They will fall into the trap, if they are not careful, of being a House party and not a Presidential party.
The second trap is the idea that we should undo it all later on.
George W. Bush set the trap just over nine years ago, and the Democrats are still trying to extricate themselves.
"We were happy when we sold a lot of records, but I think that's such a trap," says Robison.
Noted economist Jeffrey Sachs says short-term policies have set us up for long-term failure—and outlines an escape from this trap.
Wide-eyed, he got lightly to his feet and started for the trap.
Then she desired Cinderella to go to the trap, and bring her a rat.
The big ship was approaching rapidly; I felt as if we were caught in a trap.
He would wait till he caught me napping, and then spring some trap upon me.
I cannot believe the traders have brought Ohrante back to hunt and trap for them.
"contrivance for catching unawares," late Old English træppe "snare, trap," from Proto-Germanic *trap- (cf. Middle Dutch trappe "trap, snare"), related to Germanic words for "stair, step, tread" (cf. Middle Dutch, Middle Low German trappe, treppe, German Treppe "step, stair"). Probably akin to Old French trape, Spanish trampa "trap, pit, snare," but the exact relationship is uncertain. The connecting notion seems to be "that on which an animal steps." Sense of "deceitful practice, trickery" is first recorded c.1400. Sense in speed trap recorded from 1906. Slang meaning "mouth" is from 1776. Trap door "door in a floor or ceiling" (often hidden and leading to a passageway or secret place) is first attested late 14c.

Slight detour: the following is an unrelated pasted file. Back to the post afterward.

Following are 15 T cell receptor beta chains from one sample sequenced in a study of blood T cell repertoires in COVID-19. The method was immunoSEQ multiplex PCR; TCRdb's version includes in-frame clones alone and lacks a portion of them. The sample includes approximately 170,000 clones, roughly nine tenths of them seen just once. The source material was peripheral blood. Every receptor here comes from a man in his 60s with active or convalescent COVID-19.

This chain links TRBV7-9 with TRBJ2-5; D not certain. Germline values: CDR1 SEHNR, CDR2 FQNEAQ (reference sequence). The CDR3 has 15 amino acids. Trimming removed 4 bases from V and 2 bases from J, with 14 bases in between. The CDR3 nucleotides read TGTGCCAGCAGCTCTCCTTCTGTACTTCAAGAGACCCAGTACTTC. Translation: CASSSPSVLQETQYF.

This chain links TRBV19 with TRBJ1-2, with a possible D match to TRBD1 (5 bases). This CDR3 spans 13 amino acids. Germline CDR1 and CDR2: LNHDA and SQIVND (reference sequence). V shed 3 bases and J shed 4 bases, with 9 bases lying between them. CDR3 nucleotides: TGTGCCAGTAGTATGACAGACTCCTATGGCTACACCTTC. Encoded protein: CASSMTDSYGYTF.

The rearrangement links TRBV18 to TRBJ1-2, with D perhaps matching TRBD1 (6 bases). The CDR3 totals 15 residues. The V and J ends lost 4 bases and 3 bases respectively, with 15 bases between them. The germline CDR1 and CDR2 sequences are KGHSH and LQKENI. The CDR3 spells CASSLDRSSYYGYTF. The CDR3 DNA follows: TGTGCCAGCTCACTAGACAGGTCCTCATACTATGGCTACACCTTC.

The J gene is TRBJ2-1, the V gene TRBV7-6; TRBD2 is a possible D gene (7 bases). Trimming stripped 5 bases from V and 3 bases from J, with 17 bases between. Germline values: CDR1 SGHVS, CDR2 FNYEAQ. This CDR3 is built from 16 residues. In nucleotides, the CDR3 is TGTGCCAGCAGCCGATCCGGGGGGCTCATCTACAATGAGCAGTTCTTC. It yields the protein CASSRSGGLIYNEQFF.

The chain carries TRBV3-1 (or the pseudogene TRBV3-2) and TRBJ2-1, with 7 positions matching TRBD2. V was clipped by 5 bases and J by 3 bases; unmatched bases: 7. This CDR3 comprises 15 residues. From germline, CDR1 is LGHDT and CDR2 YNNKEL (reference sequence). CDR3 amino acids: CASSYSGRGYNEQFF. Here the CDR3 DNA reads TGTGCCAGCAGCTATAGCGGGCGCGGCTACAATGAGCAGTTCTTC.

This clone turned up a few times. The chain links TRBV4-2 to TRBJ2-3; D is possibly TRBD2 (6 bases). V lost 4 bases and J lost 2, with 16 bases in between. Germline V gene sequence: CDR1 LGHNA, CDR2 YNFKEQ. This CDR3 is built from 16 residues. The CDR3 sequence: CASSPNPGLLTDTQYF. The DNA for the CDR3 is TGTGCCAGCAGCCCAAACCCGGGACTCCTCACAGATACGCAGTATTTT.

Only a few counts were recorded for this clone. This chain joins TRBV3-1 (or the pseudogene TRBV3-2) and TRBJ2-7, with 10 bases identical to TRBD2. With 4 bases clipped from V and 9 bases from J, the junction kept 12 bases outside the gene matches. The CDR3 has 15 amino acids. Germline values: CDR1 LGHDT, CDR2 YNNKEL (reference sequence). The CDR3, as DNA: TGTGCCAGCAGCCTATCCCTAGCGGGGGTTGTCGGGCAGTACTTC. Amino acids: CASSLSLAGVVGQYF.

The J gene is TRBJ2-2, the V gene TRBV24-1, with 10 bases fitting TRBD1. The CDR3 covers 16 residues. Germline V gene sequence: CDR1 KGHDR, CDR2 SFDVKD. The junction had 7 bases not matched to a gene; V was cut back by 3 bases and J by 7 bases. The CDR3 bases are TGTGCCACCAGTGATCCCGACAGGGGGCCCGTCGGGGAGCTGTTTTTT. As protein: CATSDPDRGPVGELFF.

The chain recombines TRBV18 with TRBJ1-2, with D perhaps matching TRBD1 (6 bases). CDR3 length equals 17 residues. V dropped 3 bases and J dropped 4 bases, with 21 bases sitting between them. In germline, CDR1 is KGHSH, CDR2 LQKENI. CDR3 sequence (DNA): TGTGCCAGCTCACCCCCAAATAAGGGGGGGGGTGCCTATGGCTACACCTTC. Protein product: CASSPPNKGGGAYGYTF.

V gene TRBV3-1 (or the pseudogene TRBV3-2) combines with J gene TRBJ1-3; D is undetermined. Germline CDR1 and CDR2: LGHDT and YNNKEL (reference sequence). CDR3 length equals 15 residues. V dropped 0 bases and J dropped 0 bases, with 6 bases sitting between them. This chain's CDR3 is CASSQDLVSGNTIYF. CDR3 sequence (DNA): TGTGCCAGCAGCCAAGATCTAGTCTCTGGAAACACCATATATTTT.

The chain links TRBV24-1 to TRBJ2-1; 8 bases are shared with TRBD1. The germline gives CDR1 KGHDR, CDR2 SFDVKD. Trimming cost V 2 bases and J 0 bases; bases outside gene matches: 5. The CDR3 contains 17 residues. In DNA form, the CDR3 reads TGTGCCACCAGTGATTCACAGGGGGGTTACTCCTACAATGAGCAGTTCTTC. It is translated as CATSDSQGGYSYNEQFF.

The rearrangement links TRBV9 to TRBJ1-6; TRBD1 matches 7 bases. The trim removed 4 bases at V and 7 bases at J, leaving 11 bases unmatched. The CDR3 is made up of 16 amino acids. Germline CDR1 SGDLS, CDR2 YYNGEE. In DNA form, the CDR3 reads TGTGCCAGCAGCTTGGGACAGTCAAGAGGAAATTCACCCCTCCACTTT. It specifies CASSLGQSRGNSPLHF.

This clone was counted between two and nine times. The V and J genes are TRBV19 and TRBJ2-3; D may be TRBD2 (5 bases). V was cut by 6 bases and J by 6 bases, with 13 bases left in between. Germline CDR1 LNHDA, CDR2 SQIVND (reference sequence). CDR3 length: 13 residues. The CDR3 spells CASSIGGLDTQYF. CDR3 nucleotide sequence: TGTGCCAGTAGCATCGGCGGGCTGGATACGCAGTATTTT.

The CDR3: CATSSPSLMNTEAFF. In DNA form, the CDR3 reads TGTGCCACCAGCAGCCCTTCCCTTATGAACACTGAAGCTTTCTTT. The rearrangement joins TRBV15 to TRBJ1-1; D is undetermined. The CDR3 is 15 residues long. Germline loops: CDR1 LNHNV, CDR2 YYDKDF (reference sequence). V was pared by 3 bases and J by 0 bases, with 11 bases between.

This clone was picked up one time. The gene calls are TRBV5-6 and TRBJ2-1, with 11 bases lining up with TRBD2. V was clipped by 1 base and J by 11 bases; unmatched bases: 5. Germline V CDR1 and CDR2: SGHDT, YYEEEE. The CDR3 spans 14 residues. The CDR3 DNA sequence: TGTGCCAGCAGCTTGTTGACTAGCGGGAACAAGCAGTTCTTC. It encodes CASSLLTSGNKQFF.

c.1400, "ensnare (an animal), catch in a trap; encircle; capture," from trap (n.) or from Old English betræppan. Figurative use is slightly earlier (late 14c.). Related: Trapped; trapping.
A car; transportation (1970s+ Black teenagers)
1. A program interrupt, usually an interrupt caused by some exceptional situation in the user program. In most cases, the OS performs some action, then returns control to the program.
2. To cause a trap. "These instructions trap to the monitor." Also used transitively to indicate the cause of the trap. "The monitor traps all input/output instructions."
This term is associated with assembler programming ("interrupt" or "exception" is more common among HLL programmers) and appears to be fading into history among programmers as the role of assembler continues to shrink. However, it is still important to computer architects and systems hackers (see system, sense 1), who use it to distinguish deterministically repeatable exceptions from timing-dependent ones (such as I/O interrupts).